DECOLONIZING EXTINCTION

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Decolonizing Extinction

Author : Juno Salazar Parreñas
ISBN : 9780822371946
Genre : Social Science
File Size : 38.74 MB
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In Decolonizing Extinction Juno Salazar Parreñas ethnographically traces the ways in which colonialism, decolonization, and indigeneity shape relations that form more-than-human worlds at orangutan rehabilitation centers on Borneo. Parreñas tells the interweaving stories of wildlife workers and the centers' endangered animals while demonstrating the inseparability of risk and futurity from orangutan care. Drawing on anthropology, primatology, Southeast Asian history, gender studies, queer theory, and science and technology studies, Parreñas suggests that examining workers’ care for these semi-wild apes can serve as a basis for cultivating mutual but unequal vulnerability in an era of annihilation. Only by considering rehabilitation from perspectives thus far ignored, Parreñas contends, could conservation biology turn away from ultimately violent investments in population growth and embrace a feminist sense of welfare, even if it means experiencing loss and pain.
Category: Social Science

Decolonizing Extinction

Author : Juno Salazar Parreñas
ISBN : 0822370778
Genre : History
File Size : 67.6 MB
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Juno Salazar Parreñas traces the ways in which colonialism and decolonization shape relations between humans and nonhumans at a Malaysian orangutan rehabilitation center, contending that considering rehabilitation from an orangutan perspective will shift conservation biology from ultimately violent investments in population growth and toward a feminist sense of welfare.
Category: History

Red Gold

Author : Jennifer E. Telesca
ISBN : 9781452962337
Genre : Political Science
File Size : 37.23 MB
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Illuminating the conditions for global governance to have precipitated the devastating decline of one of the ocean’s most majestic creatures The International Commission for the Conservation of Atlantic Tunas (ICCAT) is the world’s foremost organization for managing and conserving tunas, seabirds, turtles, and sharks traversing international waters. Founded by treaty in 1969, ICCAT stewards what has become under its tenure one of the planet’s most prominent endangered fish: the Atlantic bluefin tuna. Called “red gold” by industry insiders for the exorbitant price her ruby-colored flesh commands in the sushi economy, the giant bluefin tuna has crashed in size and number under ICCAT’s custodianship. With regulations to conserve these sea creatures in place for half a century, why have so many big bluefin tuna vanished from the Atlantic? In Red Gold, Jennifer E. Telesca offers unparalleled access to ICCAT to show that the institution has faithfully executed the task assigned it by international law: to fish as hard as possible to grow national economies. ICCAT manages the bluefin not to protect them but to secure export markets for commodity empires—and, as a result, has become complicit in their extermination. The decades of regulating fish as commodities have had disastrous consequences. Amid the mass extinction of all kinds of life today, Red Gold reacquaints the reader with the splendors of the giant bluefin tuna through vignettes that defy technoscientific and market rationales. Ultimately, this book shows, changing the way people value marine life must come not only from reforming ICCAT but from transforming the dominant culture that consents to this slaughter.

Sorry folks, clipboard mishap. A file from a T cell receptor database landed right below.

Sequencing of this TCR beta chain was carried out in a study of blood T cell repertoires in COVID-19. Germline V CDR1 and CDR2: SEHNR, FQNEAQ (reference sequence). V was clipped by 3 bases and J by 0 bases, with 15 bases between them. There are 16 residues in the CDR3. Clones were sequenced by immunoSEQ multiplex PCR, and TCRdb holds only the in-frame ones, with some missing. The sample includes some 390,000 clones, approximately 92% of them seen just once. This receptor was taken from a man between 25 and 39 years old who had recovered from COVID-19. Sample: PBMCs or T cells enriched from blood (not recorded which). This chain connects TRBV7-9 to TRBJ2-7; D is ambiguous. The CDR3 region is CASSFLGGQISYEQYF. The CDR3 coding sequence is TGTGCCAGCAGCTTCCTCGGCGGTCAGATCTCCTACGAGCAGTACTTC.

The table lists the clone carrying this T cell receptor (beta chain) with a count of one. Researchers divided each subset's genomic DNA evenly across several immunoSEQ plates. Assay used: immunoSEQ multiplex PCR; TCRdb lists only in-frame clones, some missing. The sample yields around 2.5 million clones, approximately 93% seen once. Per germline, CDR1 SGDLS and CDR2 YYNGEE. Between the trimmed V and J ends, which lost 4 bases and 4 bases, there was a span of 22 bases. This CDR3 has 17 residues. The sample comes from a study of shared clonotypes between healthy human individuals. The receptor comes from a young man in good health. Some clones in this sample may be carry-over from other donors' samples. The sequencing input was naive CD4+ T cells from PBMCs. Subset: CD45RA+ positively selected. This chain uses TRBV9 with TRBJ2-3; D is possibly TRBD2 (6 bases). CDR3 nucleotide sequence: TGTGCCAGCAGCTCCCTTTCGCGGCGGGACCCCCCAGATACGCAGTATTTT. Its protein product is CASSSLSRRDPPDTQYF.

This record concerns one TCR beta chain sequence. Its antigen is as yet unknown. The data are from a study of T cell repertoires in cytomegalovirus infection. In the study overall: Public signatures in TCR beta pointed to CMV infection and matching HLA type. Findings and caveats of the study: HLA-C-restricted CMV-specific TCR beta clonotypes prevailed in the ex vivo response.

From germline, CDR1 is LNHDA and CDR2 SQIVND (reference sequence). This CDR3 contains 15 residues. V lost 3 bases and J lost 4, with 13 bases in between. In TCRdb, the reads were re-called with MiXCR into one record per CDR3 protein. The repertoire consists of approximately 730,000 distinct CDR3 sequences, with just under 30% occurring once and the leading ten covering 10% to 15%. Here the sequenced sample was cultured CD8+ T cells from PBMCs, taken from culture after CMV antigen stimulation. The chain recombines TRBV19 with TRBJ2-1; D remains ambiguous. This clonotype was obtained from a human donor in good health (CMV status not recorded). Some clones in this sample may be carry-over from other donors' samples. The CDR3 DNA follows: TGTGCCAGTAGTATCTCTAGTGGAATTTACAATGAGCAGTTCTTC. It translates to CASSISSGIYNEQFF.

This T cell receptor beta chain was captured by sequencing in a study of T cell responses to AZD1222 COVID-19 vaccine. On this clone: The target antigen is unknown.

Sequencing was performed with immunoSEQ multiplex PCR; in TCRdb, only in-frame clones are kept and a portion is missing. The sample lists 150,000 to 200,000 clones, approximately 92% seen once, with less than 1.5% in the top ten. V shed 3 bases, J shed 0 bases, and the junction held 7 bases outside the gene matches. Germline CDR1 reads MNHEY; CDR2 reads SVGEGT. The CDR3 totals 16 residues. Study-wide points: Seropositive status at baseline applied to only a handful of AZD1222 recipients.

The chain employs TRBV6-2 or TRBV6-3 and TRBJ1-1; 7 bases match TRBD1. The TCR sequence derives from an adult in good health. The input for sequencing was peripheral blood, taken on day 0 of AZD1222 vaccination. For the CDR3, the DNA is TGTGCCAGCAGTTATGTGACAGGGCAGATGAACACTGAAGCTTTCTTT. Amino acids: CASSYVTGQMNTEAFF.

Category: Political Science

Ethical Debates In Orangutan Conservation

Author : Alexandra Palmer
ISBN : 9780429576638
Genre : Nature
File Size : 86.21 MB
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Ethical Debates in Orangutan Conservation explores how conservationists decide whether, and how, to undertake rehabilitation and reintroduction (R&R) when rescuing orphaned orangutans. The author demonstrates that exploring ethical dilemmas is crucial for understanding ongoing disagreements about how to help endangered wildlife in an era of anthropogenic extinction. Although R&R might appear an uncontroversial activity, there is considerable debate about how, and why, it ought to be practised. Drawing on in-depth qualitative research with orangutan conservation practitioners, this book examines how ethical trade-offs shape debates about R&R. For example, what if the orphan fails to learn how to be an orangutan again, after years in the company of humans? What if she is sent into the forest only to slowly starve? Would she have been better off in a cage? Could the huge cost of sending a rescued ape back to the wild be better spent on stopping deforestation in the first place? Or do we have a moral obligation to rescue the orphan regardless of cost? This book demonstrates that deconstructing ethical positions is crucial for understanding ongoing disagreements about how to help our endangered great ape kin and other wildlife. Ethical Debates in Orangutan Conservation is essential reading for those interested in conservation and animal welfare, animal studies, primatology, geography, environmental philosophy, and anthropology.